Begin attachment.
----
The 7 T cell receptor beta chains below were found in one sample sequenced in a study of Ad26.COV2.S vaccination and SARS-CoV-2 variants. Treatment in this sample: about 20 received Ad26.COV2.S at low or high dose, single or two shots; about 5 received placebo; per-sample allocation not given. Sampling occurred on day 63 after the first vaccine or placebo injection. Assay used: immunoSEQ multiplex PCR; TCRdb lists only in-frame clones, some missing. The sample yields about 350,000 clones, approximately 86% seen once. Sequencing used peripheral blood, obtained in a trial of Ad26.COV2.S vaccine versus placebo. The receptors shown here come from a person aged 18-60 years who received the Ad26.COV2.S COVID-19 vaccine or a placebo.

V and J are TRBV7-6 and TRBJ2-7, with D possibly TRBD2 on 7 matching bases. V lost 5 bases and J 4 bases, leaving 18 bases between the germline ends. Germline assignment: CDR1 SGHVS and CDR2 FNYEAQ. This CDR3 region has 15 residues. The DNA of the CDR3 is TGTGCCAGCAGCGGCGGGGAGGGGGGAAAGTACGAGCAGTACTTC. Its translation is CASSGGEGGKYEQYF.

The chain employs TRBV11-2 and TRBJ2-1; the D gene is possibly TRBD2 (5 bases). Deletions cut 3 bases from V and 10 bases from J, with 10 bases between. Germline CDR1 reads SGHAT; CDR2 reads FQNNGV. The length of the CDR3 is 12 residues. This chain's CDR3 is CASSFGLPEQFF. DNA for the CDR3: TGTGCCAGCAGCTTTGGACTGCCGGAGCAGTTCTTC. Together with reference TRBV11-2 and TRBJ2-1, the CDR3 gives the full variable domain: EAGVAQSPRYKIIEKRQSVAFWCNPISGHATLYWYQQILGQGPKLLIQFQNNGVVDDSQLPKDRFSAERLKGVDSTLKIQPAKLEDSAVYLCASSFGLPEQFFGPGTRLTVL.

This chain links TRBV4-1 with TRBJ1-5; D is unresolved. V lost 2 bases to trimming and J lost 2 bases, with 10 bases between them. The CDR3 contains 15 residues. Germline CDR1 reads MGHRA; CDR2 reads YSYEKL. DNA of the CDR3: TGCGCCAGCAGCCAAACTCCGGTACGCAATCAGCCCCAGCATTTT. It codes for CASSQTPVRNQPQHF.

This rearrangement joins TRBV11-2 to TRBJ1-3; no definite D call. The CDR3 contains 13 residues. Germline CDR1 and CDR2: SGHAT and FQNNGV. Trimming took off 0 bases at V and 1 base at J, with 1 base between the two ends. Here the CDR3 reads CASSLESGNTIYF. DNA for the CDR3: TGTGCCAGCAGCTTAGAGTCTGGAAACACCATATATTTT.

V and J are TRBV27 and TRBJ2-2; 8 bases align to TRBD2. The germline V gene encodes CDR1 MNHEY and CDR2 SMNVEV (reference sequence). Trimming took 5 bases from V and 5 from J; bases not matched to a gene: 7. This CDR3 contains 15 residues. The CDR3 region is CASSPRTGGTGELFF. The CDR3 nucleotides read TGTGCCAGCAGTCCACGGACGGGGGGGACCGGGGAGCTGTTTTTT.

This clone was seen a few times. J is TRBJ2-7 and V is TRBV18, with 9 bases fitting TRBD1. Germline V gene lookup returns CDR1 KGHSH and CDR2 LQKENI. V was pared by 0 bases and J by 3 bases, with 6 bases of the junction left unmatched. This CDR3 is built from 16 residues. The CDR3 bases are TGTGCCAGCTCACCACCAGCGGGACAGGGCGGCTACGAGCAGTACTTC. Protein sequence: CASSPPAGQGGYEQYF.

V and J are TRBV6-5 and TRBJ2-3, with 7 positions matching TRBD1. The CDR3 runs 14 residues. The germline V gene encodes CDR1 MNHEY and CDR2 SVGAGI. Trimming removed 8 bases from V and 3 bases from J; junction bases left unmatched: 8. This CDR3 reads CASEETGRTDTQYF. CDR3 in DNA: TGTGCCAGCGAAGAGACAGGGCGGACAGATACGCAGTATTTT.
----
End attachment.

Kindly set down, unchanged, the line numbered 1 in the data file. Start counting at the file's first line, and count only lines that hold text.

The 7 T cell receptor beta chains below were found in one sample sequenced in a study of Ad26.COV2.S vaccination and SARS-CoV-2 variants. Treatment in this sample: about 20 received Ad26.COV2.S at low or high dose, single or two shots; about 5 received placebo; per-sample allocation not given. Sampling occurred on day 63 after the first vaccine or placebo injection. Assay used: immunoSEQ multiplex PCR; TCRdb lists only in-frame clones, some missing. The sample yields about 350,000 clones, approximately 86% seen once. Sequencing used peripheral blood, obtained in a trial of Ad26.COV2.S vaccine versus placebo. The receptors shown here come from a person aged 18-60 years who received the Ad26.COV2.S COVID-19 vaccine or a placebo.